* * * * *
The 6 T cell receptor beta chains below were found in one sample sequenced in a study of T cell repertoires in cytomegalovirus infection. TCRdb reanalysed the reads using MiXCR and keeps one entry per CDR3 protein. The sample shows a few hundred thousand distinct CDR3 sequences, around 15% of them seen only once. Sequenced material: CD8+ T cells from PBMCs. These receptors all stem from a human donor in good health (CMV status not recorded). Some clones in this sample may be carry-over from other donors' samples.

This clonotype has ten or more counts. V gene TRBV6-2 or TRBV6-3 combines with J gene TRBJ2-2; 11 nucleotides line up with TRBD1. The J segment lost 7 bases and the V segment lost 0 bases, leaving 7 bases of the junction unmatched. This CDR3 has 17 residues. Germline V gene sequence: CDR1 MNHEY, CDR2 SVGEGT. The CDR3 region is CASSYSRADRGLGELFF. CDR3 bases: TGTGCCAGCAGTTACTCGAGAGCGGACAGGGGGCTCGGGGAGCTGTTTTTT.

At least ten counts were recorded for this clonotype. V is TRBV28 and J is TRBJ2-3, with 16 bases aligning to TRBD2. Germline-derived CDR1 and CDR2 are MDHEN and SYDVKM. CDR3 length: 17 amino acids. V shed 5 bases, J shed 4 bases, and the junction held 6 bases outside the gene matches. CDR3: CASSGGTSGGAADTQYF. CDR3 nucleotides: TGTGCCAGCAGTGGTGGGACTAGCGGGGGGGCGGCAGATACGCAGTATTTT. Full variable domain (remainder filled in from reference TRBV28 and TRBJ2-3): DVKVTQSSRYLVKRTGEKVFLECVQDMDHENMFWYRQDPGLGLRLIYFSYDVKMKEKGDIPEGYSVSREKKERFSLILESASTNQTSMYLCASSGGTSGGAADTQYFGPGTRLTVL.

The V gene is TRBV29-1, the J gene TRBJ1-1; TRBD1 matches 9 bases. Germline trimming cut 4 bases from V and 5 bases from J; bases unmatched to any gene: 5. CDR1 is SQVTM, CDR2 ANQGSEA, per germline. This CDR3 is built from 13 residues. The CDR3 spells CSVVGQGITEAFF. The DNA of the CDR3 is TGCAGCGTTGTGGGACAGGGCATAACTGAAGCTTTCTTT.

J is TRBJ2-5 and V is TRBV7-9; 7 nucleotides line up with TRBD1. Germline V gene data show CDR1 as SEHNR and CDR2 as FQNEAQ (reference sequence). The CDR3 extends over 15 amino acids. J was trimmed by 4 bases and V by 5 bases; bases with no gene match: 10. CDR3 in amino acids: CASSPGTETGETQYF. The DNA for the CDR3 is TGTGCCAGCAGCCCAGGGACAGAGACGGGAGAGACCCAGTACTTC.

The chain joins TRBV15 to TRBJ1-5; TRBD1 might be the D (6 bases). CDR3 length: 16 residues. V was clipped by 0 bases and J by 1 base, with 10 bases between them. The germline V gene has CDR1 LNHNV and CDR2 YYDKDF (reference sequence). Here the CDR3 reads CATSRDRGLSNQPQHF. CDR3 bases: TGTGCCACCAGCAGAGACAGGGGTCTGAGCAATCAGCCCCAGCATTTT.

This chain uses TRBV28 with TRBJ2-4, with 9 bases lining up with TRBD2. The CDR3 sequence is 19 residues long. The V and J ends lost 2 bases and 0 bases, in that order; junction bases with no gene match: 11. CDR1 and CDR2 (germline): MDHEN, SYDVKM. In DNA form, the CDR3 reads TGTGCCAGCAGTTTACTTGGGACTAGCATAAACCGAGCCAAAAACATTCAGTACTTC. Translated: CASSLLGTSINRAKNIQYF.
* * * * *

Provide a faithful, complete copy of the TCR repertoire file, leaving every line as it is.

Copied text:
The 6 T cell receptor beta chains below were found in one sample sequenced in a study of T cell repertoires in cytomegalovirus infection. TCRdb reanalysed the reads using MiXCR and keeps one entry per CDR3 protein. The sample shows a few hundred thousand distinct CDR3 sequences, around 15% of them seen only once. Sequenced material: CD8+ T cells from PBMCs. These receptors all stem from a human donor in good health (CMV status not recorded). Some clones in this sample may be carry-over from other donors' samples.

This clonotype has ten or more counts. V gene TRBV6-2 or TRBV6-3 combines with J gene TRBJ2-2; 11 nucleotides line up with TRBD1. The J segment lost 7 bases and the V segment lost 0 bases, leaving 7 bases of the junction unmatched. This CDR3 has 17 residues. Germline V gene sequence: CDR1 MNHEY, CDR2 SVGEGT. The CDR3 region is CASSYSRADRGLGELFF. CDR3 bases: TGTGCCAGCAGTTACTCGAGAGCGGACAGGGGGCTCGGGGAGCTGTTTTTT.

At least ten counts were recorded for this clonotype. V is TRBV28 and J is TRBJ2-3, with 16 bases aligning to TRBD2. Germline-derived CDR1 and CDR2 are MDHEN and SYDVKM. CDR3 length: 17 amino acids. V shed 5 bases, J shed 4 bases, and the junction held 6 bases outside the gene matches. CDR3: CASSGGTSGGAADTQYF. CDR3 nucleotides: TGTGCCAGCAGTGGTGGGACTAGCGGGGGGGCGGCAGATACGCAGTATTTT. Full variable domain (remainder filled in from reference TRBV28 and TRBJ2-3): DVKVTQSSRYLVKRTGEKVFLECVQDMDHENMFWYRQDPGLGLRLIYFSYDVKMKEKGDIPEGYSVSREKKERFSLILESASTNQTSMYLCASSGGTSGGAADTQYFGPGTRLTVL.

The V gene is TRBV29-1, the J gene TRBJ1-1; TRBD1 matches 9 bases. Germline trimming cut 4 bases from V and 5 bases from J; bases unmatched to any gene: 5. CDR1 is SQVTM, CDR2 ANQGSEA, per germline. This CDR3 is built from 13 residues. The CDR3 spells CSVVGQGITEAFF. The DNA of the CDR3 is TGCAGCGTTGTGGGACAGGGCATAACTGAAGCTTTCTTT.

J is TRBJ2-5 and V is TRBV7-9; 7 nucleotides line up with TRBD1. Germline V gene data show CDR1 as SEHNR and CDR2 as FQNEAQ (reference sequence). The CDR3 extends over 15 amino acids. J was trimmed by 4 bases and V by 5 bases; bases with no gene match: 10. CDR3 in amino acids: CASSPGTETGETQYF. The DNA for the CDR3 is TGTGCCAGCAGCCCAGGGACAGAGACGGGAGAGACCCAGTACTTC.

The chain joins TRBV15 to TRBJ1-5; TRBD1 might be the D (6 bases). CDR3 length: 16 residues. V was clipped by 0 bases and J by 1 base, with 10 bases between them. The germline V gene has CDR1 LNHNV and CDR2 YYDKDF (reference sequence). Here the CDR3 reads CATSRDRGLSNQPQHF. CDR3 bases: TGTGCCACCAGCAGAGACAGGGGTCTGAGCAATCAGCCCCAGCATTTT.

This chain uses TRBV28 with TRBJ2-4, with 9 bases lining up with TRBD2. The CDR3 sequence is 19 residues long. The V and J ends lost 2 bases and 0 bases, in that order; junction bases with no gene match: 11. CDR1 and CDR2 (germline): MDHEN, SYDVKM. In DNA form, the CDR3 reads TGTGCCAGCAGTTTACTTGGGACTAGCATAAACCGAGCCAAAAACATTCAGTACTTC. Translated: CASSLLGTSINRAKNIQYF.